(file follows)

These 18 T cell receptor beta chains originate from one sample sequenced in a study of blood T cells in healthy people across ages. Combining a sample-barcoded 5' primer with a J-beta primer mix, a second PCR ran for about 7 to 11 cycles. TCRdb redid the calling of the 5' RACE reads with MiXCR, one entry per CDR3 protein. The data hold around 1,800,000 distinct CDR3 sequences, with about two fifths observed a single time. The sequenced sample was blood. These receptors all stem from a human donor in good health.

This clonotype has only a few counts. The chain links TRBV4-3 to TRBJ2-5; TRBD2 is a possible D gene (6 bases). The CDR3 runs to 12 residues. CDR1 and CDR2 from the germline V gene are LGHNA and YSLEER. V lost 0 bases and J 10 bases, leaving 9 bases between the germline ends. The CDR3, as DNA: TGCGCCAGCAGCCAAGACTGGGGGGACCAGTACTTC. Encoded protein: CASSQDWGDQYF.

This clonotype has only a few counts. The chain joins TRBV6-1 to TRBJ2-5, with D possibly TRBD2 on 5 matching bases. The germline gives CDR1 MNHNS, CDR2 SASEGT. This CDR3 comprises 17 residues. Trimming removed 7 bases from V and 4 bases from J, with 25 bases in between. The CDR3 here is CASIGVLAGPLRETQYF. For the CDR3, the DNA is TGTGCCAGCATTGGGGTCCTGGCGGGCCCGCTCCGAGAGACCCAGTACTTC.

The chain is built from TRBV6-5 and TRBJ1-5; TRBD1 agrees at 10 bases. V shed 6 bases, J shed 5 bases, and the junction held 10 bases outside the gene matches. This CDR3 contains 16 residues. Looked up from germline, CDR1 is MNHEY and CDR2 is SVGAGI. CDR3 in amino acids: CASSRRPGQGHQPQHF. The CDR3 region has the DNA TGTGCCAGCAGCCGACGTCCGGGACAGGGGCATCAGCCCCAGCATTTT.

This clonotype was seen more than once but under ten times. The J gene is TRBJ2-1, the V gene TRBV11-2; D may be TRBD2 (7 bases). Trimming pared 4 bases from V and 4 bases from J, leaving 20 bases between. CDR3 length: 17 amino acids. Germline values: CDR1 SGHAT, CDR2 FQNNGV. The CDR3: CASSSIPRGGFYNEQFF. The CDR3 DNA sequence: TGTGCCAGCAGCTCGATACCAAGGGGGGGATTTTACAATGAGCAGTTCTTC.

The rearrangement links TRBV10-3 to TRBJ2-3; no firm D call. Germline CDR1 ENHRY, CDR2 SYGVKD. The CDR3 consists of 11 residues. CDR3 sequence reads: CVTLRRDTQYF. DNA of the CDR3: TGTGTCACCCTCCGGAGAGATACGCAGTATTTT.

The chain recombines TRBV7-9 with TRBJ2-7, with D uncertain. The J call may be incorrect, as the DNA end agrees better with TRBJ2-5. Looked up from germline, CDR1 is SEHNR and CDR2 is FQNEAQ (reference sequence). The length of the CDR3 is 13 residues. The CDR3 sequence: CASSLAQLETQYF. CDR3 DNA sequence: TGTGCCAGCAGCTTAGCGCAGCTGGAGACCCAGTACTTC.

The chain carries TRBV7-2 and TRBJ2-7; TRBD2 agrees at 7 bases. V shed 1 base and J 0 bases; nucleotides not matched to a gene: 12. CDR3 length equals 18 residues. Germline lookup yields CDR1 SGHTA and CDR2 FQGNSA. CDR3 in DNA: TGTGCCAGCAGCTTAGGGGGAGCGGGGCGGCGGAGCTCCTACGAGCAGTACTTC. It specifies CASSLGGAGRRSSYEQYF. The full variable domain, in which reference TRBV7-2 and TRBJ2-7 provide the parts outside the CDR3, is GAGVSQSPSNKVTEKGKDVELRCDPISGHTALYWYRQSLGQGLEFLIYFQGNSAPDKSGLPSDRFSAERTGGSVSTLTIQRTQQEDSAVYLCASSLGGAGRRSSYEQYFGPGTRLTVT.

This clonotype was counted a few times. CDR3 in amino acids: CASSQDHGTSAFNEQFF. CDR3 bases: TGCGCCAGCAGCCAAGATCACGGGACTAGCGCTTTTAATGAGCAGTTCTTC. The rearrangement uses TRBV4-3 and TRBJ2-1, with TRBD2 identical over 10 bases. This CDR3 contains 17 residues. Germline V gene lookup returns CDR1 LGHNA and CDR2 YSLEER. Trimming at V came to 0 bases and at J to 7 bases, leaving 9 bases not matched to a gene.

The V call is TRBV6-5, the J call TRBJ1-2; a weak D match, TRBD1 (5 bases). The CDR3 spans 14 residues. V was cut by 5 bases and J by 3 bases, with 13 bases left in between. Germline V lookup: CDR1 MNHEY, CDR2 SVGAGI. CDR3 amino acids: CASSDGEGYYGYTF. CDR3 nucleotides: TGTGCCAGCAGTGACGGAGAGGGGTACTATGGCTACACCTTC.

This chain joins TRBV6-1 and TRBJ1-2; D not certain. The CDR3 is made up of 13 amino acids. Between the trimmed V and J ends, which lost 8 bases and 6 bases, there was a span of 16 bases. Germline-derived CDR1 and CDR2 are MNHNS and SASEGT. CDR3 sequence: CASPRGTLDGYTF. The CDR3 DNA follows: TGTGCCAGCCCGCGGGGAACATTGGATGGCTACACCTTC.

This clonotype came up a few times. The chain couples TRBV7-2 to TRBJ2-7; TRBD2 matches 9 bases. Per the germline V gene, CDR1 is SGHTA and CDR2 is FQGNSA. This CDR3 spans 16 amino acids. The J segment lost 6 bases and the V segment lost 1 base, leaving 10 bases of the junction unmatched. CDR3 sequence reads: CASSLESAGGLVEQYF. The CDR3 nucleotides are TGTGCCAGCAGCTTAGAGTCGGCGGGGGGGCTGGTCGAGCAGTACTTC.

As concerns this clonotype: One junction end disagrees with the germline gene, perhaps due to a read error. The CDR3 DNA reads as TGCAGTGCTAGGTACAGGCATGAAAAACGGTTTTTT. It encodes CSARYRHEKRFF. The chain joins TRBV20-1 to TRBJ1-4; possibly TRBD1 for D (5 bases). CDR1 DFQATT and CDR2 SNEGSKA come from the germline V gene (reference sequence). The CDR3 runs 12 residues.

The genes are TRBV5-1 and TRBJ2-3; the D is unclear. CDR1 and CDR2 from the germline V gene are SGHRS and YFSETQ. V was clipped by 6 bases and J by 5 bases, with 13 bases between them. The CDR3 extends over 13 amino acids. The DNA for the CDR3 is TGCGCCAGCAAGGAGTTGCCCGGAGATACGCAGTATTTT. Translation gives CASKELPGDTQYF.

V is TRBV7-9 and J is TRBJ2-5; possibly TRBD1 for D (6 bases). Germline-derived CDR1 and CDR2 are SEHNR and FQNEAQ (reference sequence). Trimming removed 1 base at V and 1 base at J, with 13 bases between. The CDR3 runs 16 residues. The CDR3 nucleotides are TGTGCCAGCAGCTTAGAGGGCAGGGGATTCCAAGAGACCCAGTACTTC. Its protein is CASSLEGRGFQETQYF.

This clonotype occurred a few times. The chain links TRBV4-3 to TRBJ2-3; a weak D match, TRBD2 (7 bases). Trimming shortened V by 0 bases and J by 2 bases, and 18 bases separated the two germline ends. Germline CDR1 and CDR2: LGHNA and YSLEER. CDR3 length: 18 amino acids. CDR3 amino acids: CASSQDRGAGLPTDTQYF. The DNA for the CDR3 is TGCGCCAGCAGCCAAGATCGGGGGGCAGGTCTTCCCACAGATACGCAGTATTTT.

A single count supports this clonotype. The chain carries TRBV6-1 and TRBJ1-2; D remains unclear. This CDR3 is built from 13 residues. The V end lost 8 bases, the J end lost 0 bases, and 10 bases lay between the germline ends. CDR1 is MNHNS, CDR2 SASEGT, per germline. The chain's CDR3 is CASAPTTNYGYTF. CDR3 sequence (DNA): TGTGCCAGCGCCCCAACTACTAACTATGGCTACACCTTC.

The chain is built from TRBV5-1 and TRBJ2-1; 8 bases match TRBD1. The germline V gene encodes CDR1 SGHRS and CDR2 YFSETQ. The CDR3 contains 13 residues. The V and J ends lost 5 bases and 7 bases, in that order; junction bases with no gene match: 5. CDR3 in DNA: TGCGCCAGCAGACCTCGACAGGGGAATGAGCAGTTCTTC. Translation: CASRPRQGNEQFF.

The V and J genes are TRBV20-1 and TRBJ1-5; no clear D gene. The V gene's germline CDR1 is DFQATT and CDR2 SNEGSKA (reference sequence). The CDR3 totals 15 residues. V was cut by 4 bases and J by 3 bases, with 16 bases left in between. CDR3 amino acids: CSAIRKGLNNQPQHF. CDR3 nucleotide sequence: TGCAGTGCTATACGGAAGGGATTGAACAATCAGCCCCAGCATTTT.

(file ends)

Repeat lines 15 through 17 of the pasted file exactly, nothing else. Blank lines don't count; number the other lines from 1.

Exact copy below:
V is TRBV7-9 and J is TRBJ2-5; possibly TRBD1 for D (6 bases). Germline-derived CDR1 and CDR2 are SEHNR and FQNEAQ (reference sequence). Trimming removed 1 base at V and 1 base at J, with 13 bases between. The CDR3 runs 16 residues. The CDR3 nucleotides are TGTGCCAGCAGCTTAGAGGGCAGGGGATTCCAAGAGACCCAGTACTTC. Its protein is CASSLEGRGFQETQYF.

This clonotype occurred a few times. The chain links TRBV4-3 to TRBJ2-3; a weak D match, TRBD2 (7 bases). Trimming shortened V by 0 bases and J by 2 bases, and 18 bases separated the two germline ends. Germline CDR1 and CDR2: LGHNA and YSLEER. CDR3 length: 18 amino acids. CDR3 amino acids: CASSQDRGAGLPTDTQYF. The DNA for the CDR3 is TGCGCCAGCAGCCAAGATCGGGGGGCAGGTCTTCCCACAGATACGCAGTATTTT.

A single count supports this clonotype. The chain carries TRBV6-1 and TRBJ1-2; D remains unclear. This CDR3 is built from 13 residues. The V end lost 8 bases, the J end lost 0 bases, and 10 bases lay between the germline ends. CDR1 is MNHNS, CDR2 SASEGT, per germline. The chain's CDR3 is CASAPTTNYGYTF. CDR3 sequence (DNA): TGTGCCAGCGCCCCAACTACTAACTATGGCTACACCTTC.